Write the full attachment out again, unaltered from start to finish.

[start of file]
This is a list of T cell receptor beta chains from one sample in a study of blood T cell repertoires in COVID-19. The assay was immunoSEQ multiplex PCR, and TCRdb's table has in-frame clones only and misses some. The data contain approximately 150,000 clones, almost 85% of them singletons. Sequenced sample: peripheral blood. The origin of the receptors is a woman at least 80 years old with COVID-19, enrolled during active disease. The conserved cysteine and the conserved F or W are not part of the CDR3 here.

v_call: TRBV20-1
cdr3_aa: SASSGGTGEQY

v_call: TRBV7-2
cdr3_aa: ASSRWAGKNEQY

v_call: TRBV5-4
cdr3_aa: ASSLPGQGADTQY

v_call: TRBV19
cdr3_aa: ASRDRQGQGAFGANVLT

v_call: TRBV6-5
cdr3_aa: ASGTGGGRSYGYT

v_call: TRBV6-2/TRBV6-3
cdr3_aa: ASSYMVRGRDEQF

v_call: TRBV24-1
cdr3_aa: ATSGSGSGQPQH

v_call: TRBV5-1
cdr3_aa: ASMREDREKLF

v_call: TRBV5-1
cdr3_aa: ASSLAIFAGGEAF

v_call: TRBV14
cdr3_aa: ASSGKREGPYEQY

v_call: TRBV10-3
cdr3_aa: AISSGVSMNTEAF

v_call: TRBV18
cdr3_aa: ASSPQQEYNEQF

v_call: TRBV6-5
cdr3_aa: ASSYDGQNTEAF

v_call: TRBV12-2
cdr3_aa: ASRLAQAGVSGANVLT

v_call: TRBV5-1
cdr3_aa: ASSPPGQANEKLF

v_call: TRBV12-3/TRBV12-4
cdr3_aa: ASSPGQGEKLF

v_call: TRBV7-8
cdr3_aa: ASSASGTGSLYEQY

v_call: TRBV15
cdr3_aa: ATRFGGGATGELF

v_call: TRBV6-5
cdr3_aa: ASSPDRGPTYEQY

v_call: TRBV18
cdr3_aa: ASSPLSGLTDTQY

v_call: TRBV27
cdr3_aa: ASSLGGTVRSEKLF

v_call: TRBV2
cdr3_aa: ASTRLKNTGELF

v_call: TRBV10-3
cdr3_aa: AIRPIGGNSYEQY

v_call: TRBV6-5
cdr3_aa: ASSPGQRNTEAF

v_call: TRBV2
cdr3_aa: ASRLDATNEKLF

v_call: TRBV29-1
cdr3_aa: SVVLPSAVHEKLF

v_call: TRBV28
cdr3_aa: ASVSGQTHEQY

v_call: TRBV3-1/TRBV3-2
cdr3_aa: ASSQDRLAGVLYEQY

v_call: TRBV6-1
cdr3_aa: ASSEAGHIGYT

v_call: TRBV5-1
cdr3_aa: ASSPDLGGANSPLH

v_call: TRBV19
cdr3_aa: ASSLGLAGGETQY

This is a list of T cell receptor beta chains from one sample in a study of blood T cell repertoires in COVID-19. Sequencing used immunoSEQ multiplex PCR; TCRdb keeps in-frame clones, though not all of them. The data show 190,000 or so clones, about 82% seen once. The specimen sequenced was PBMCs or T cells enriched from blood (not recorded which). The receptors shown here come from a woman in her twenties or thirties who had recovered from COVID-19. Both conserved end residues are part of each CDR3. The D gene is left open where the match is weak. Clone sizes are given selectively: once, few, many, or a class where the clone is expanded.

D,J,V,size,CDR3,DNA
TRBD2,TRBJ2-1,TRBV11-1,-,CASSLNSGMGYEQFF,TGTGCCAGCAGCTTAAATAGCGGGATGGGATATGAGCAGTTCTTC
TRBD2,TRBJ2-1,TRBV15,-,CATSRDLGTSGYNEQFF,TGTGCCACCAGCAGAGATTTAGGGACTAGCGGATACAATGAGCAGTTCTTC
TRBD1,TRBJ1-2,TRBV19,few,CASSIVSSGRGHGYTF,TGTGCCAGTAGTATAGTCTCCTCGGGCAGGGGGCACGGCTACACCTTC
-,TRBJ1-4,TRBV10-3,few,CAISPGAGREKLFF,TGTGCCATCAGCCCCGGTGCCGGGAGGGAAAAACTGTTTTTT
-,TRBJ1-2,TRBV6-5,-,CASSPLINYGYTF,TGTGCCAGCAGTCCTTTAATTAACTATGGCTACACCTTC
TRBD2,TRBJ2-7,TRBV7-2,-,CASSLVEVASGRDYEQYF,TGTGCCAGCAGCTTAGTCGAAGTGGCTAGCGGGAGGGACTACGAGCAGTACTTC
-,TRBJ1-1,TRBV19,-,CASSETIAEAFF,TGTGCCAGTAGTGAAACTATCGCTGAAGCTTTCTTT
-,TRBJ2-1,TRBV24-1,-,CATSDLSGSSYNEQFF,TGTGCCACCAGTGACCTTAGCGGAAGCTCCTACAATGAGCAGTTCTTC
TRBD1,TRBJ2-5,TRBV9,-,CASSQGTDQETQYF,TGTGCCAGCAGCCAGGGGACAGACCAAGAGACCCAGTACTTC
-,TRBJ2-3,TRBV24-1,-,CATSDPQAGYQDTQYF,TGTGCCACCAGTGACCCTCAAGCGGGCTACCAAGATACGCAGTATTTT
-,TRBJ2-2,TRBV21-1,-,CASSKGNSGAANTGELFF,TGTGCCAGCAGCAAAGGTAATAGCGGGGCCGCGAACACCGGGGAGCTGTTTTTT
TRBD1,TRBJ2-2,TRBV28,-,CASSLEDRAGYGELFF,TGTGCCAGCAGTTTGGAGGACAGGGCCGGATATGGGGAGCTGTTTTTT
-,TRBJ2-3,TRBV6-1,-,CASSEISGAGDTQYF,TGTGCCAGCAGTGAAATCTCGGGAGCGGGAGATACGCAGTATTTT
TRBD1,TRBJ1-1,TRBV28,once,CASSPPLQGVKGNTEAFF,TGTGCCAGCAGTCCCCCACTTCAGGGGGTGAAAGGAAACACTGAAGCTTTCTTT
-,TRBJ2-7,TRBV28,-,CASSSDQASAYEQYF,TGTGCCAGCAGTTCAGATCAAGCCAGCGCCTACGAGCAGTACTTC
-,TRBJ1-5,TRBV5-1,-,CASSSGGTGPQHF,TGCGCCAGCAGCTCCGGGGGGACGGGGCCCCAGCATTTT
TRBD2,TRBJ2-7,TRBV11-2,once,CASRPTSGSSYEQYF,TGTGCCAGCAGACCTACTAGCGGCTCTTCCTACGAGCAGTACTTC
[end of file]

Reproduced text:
This is a list of T cell receptor beta chains from one sample in a study of blood T cell repertoires in COVID-19. The assay was immunoSEQ multiplex PCR, and TCRdb's table has in-frame clones only and misses some. The data contain approximately 150,000 clones, almost 85% of them singletons. Sequenced sample: peripheral blood. The origin of the receptors is a woman at least 80 years old with COVID-19, enrolled during active disease. The conserved cysteine and the conserved F or W are not part of the CDR3 here.

v_call: TRBV20-1
cdr3_aa: SASSGGTGEQY

v_call: TRBV7-2
cdr3_aa: ASSRWAGKNEQY

v_call: TRBV5-4
cdr3_aa: ASSLPGQGADTQY

v_call: TRBV19
cdr3_aa: ASRDRQGQGAFGANVLT

v_call: TRBV6-5
cdr3_aa: ASGTGGGRSYGYT

v_call: TRBV6-2/TRBV6-3
cdr3_aa: ASSYMVRGRDEQF

v_call: TRBV24-1
cdr3_aa: ATSGSGSGQPQH

v_call: TRBV5-1
cdr3_aa: ASMREDREKLF

v_call: TRBV5-1
cdr3_aa: ASSLAIFAGGEAF

v_call: TRBV14
cdr3_aa: ASSGKREGPYEQY

v_call: TRBV10-3
cdr3_aa: AISSGVSMNTEAF

v_call: TRBV18
cdr3_aa: ASSPQQEYNEQF

v_call: TRBV6-5
cdr3_aa: ASSYDGQNTEAF

v_call: TRBV12-2
cdr3_aa: ASRLAQAGVSGANVLT

v_call: TRBV5-1
cdr3_aa: ASSPPGQANEKLF

v_call: TRBV12-3/TRBV12-4
cdr3_aa: ASSPGQGEKLF

v_call: TRBV7-8
cdr3_aa: ASSASGTGSLYEQY

v_call: TRBV15
cdr3_aa: ATRFGGGATGELF

v_call: TRBV6-5
cdr3_aa: ASSPDRGPTYEQY

v_call: TRBV18
cdr3_aa: ASSPLSGLTDTQY

v_call: TRBV27
cdr3_aa: ASSLGGTVRSEKLF

v_call: TRBV2
cdr3_aa: ASTRLKNTGELF

v_call: TRBV10-3
cdr3_aa: AIRPIGGNSYEQY

v_call: TRBV6-5
cdr3_aa: ASSPGQRNTEAF

v_call: TRBV2
cdr3_aa: ASRLDATNEKLF

v_call: TRBV29-1
cdr3_aa: SVVLPSAVHEKLF

v_call: TRBV28
cdr3_aa: ASVSGQTHEQY

v_call: TRBV3-1/TRBV3-2
cdr3_aa: ASSQDRLAGVLYEQY

v_call: TRBV6-1
cdr3_aa: ASSEAGHIGYT

v_call: TRBV5-1
cdr3_aa: ASSPDLGGANSPLH

v_call: TRBV19
cdr3_aa: ASSLGLAGGETQY

This is a list of T cell receptor beta chains from one sample in a study of blood T cell repertoires in COVID-19. Sequencing used immunoSEQ multiplex PCR; TCRdb keeps in-frame clones, though not all of them. The data show 190,000 or so clones, about 82% seen once. The specimen sequenced was PBMCs or T cells enriched from blood (not recorded which). The receptors shown here come from a woman in her twenties or thirties who had recovered from COVID-19. Both conserved end residues are part of each CDR3. The D gene is left open where the match is weak. Clone sizes are given selectively: once, few, many, or a class where the clone is expanded.

D,J,V,size,CDR3,DNA
TRBD2,TRBJ2-1,TRBV11-1,-,CASSLNSGMGYEQFF,TGTGCCAGCAGCTTAAATAGCGGGATGGGATATGAGCAGTTCTTC
TRBD2,TRBJ2-1,TRBV15,-,CATSRDLGTSGYNEQFF,TGTGCCACCAGCAGAGATTTAGGGACTAGCGGATACAATGAGCAGTTCTTC
TRBD1,TRBJ1-2,TRBV19,few,CASSIVSSGRGHGYTF,TGTGCCAGTAGTATAGTCTCCTCGGGCAGGGGGCACGGCTACACCTTC
-,TRBJ1-4,TRBV10-3,few,CAISPGAGREKLFF,TGTGCCATCAGCCCCGGTGCCGGGAGGGAAAAACTGTTTTTT
-,TRBJ1-2,TRBV6-5,-,CASSPLINYGYTF,TGTGCCAGCAGTCCTTTAATTAACTATGGCTACACCTTC
TRBD2,TRBJ2-7,TRBV7-2,-,CASSLVEVASGRDYEQYF,TGTGCCAGCAGCTTAGTCGAAGTGGCTAGCGGGAGGGACTACGAGCAGTACTTC
-,TRBJ1-1,TRBV19,-,CASSETIAEAFF,TGTGCCAGTAGTGAAACTATCGCTGAAGCTTTCTTT
-,TRBJ2-1,TRBV24-1,-,CATSDLSGSSYNEQFF,TGTGCCACCAGTGACCTTAGCGGAAGCTCCTACAATGAGCAGTTCTTC
TRBD1,TRBJ2-5,TRBV9,-,CASSQGTDQETQYF,TGTGCCAGCAGCCAGGGGACAGACCAAGAGACCCAGTACTTC
-,TRBJ2-3,TRBV24-1,-,CATSDPQAGYQDTQYF,TGTGCCACCAGTGACCCTCAAGCGGGCTACCAAGATACGCAGTATTTT
-,TRBJ2-2,TRBV21-1,-,CASSKGNSGAANTGELFF,TGTGCCAGCAGCAAAGGTAATAGCGGGGCCGCGAACACCGGGGAGCTGTTTTTT
TRBD1,TRBJ2-2,TRBV28,-,CASSLEDRAGYGELFF,TGTGCCAGCAGTTTGGAGGACAGGGCCGGATATGGGGAGCTGTTTTTT
-,TRBJ2-3,TRBV6-1,-,CASSEISGAGDTQYF,TGTGCCAGCAGTGAAATCTCGGGAGCGGGAGATACGCAGTATTTT
TRBD1,TRBJ1-1,TRBV28,once,CASSPPLQGVKGNTEAFF,TGTGCCAGCAGTCCCCCACTTCAGGGGGTGAAAGGAAACACTGAAGCTTTCTTT
-,TRBJ2-7,TRBV28,-,CASSSDQASAYEQYF,TGTGCCAGCAGTTCAGATCAAGCCAGCGCCTACGAGCAGTACTTC
-,TRBJ1-5,TRBV5-1,-,CASSSGGTGPQHF,TGCGCCAGCAGCTCCGGGGGGACGGGGCCCCAGCATTTT
TRBD2,TRBJ2-7,TRBV11-2,once,CASRPTSGSSYEQYF,TGTGCCAGCAGACCTACTAGCGGCTCTTCCTACGAGCAGTACTTC